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CDKL5

CDKL5

Reviewed December 2013

What is the official name of the CDKL5 gene?

The official name of this gene is “cyclin-dependent kinase-like 5.”

CDKL5 is the gene's official symbol. The CDKL5 gene is also known by other names, listed below.

Read more about gene names and symbols on the About page.

What is the normal function of the CDKL5 gene?

The CDKL5 gene provides instructions for making a protein that is essential for normal brain development and function. The CDKL5 protein acts as a kinase, which is an enzyme that changes the activity of other proteins by adding a cluster of oxygen and phosphorus atoms (a phosphate group) at specific positions. One of the proteins targeted by the CDKL5 protein is MeCP2, which is produced from the MECP2 gene. The MeCP2 protein plays important roles in the function of nerve cells (neurons) and other brain cells and in the maintenance of connections (synapses) between neurons. Researchers have not determined which other proteins are targeted by the CDKL5 protein.

Does the CDKL5 gene share characteristics with other genes?

The CDKL5 gene belongs to a family of genes called CDK (cyclin-dependent kinases).

A gene family is a group of genes that share important characteristics. Classifying individual genes into families helps researchers describe how genes are related to each other. For more information, see What are gene families? in the Handbook.

How are changes in the CDKL5 gene related to health conditions?

X-linked infantile spasm syndrome - caused by mutations in the CDKL5 gene

Mutations in the CDKL5 gene can cause a disorder known as X-linked infantile spasm syndrome, which is characterized by recurrent seizures called infantile spasms that begin in the first year of life. Children with this condition also have intellectual disability. X-linked infantile spasm syndrome caused by CDKL5 gene mutations occurs more often in females, but it has been identified in a small number of males.

Some cases of X-linked infantile spasm syndrome are caused by a deletion involving part or all of the CDKL5 gene; others result from mutations that alter the function of the CDKL5 protein or prevent the production of any functional protein. It is unclear how defects in this protein cause seizures and intellectual disability.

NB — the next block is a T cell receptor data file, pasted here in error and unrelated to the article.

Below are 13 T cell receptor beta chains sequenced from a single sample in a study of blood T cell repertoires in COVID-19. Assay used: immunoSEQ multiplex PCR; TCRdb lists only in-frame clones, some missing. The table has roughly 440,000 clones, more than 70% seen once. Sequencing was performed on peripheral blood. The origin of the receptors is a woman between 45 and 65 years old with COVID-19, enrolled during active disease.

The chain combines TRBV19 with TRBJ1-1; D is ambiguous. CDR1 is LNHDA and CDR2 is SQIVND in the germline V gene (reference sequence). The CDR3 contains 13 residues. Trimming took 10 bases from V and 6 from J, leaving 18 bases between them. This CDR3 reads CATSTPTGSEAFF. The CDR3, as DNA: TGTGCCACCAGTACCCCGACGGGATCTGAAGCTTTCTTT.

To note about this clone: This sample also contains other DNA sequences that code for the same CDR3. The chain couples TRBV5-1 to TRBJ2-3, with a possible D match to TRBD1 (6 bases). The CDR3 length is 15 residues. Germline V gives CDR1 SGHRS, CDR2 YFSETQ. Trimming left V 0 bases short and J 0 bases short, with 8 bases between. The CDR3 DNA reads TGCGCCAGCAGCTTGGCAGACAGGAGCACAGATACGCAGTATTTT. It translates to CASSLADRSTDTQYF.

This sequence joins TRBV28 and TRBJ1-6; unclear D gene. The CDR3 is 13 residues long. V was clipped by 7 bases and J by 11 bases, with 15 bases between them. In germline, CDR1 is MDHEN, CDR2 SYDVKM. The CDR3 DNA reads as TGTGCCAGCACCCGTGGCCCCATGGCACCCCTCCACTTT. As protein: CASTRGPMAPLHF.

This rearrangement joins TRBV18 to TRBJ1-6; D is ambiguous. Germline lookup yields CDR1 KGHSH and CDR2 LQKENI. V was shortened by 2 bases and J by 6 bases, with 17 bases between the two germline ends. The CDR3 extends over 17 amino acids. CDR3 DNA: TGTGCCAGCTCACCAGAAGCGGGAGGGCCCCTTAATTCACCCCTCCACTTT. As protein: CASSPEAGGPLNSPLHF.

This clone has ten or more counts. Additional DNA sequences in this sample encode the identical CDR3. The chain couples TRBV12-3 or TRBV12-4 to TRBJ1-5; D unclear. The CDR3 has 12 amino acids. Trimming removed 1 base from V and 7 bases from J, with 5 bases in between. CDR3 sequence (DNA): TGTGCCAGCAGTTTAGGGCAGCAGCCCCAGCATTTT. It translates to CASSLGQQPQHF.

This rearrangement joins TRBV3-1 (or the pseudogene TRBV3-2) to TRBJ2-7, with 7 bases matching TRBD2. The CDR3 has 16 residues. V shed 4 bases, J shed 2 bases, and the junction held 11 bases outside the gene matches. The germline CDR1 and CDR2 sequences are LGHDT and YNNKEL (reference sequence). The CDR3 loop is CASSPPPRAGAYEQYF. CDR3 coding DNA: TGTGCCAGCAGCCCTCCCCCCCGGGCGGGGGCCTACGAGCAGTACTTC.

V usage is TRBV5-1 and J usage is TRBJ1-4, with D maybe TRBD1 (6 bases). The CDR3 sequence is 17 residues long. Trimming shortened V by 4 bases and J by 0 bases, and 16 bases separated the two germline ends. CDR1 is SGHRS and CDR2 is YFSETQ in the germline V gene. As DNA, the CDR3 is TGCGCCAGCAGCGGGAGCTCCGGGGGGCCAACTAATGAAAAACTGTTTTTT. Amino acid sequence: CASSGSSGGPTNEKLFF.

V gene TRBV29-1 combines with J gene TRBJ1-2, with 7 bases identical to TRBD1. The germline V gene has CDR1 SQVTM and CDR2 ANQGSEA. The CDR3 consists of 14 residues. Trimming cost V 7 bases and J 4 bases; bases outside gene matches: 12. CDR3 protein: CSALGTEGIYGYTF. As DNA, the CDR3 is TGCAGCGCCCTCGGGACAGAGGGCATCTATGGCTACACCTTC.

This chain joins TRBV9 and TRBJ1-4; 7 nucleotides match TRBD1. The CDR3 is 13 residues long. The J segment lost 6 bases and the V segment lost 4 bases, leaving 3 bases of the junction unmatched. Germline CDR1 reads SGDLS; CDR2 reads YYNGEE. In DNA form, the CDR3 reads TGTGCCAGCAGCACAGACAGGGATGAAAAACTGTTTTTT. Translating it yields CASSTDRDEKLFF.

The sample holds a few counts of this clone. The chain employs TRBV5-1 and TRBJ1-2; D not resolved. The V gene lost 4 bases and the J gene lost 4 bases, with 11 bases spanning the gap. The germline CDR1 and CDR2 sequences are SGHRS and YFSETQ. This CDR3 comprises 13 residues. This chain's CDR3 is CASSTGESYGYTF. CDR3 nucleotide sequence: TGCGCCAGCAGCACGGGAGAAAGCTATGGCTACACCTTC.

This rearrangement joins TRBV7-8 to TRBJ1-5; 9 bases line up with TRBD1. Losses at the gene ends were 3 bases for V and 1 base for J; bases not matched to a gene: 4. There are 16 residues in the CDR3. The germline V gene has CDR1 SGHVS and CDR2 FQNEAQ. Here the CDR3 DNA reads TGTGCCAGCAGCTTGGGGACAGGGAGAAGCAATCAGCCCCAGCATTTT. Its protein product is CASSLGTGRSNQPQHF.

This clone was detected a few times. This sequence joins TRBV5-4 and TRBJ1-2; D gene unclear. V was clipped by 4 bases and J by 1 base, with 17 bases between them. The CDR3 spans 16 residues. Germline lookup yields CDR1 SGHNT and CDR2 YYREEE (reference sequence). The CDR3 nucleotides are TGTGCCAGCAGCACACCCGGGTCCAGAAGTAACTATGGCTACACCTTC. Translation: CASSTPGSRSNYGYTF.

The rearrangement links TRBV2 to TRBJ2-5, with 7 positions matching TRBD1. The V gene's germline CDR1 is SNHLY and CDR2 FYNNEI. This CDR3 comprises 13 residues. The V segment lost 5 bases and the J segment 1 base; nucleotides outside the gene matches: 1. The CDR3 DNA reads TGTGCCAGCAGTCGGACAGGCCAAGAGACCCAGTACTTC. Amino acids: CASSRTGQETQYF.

other disorders - caused by mutations in the CDKL5 gene

More than 10 mutations in the CDKL5 gene have been identified in females with a condition similar to Rett syndrome, which is a disorder whose characteristic features include developmental problems, loss of language skills, and repeated hand wringing or hand washing movements. Girls with CDKL5 gene mutations have many of the features of classic Rett syndrome. However, unlike girls with classic Rett syndrome, they also develop recurrent seizures beginning in infancy. Although this condition was previously described as an atypical form of Rett syndrome (often called the early-onset seizure variant), it is now usually considered to be a separate condition.

Some of the CDKL5 gene mutations that cause this condition change a single protein building block (amino acid) in a region of the CDKL5 protein that is critical for its kinase function. Other mutations lead to the production of an abnormally short, nonfunctional version of the protein. Researchers are working to determine how these changes impair brain development, resulting in seizures and features similar to Rett syndrome.

Where is the CDKL5 gene located?

Cytogenetic Location: Xp22

Molecular Location on the X chromosome: base pairs 18,425,604 to 18,653,628

The CDKL5 gene is located on the short (p) arm of the X chromosome at position 22.

The CDKL5 gene is located on the short (p) arm of the X chromosome at position 22.

More precisely, the CDKL5 gene is located from base pair 18,425,604 to base pair 18,653,628 on the X chromosome.

See How do geneticists indicate the location of a gene? in the Handbook.

Where can I find additional information about CDKL5?

You and your healthcare professional may find the following resources about CDKL5 helpful.

You may also be interested in these resources, which are designed for genetics professionals and researchers.

What other names do people use for the CDKL5 gene or gene products?

  • CDKL5_HUMAN
  • serine/threonine kinase 9
  • STK9

Where can I find general information about genes?

The Handbook provides basic information about genetics in clear language.

These links provide additional genetics resources that may be useful.

What glossary definitions help with understanding CDKL5?

amino acid ; atypical ; deletion ; disability ; enzyme ; gene ; kinase ; oxygen ; phosphate ; phosphorus ; protein ; seizure ; serine ; syndrome ; threonine ; threonine kinase

You may find definitions for these and many other terms in the Genetics Home Reference Glossary.

See also Understanding Medical Terminology.

References (12 links)

 

The resources on this site should not be used as a substitute for professional medical care or advice. Users seeking information about a personal genetic disease, syndrome, or condition should consult with a qualified healthcare professional. See How can I find a genetics professional in my area? in the Handbook.

 
Reviewed: December 2013
Published: December 16, 2014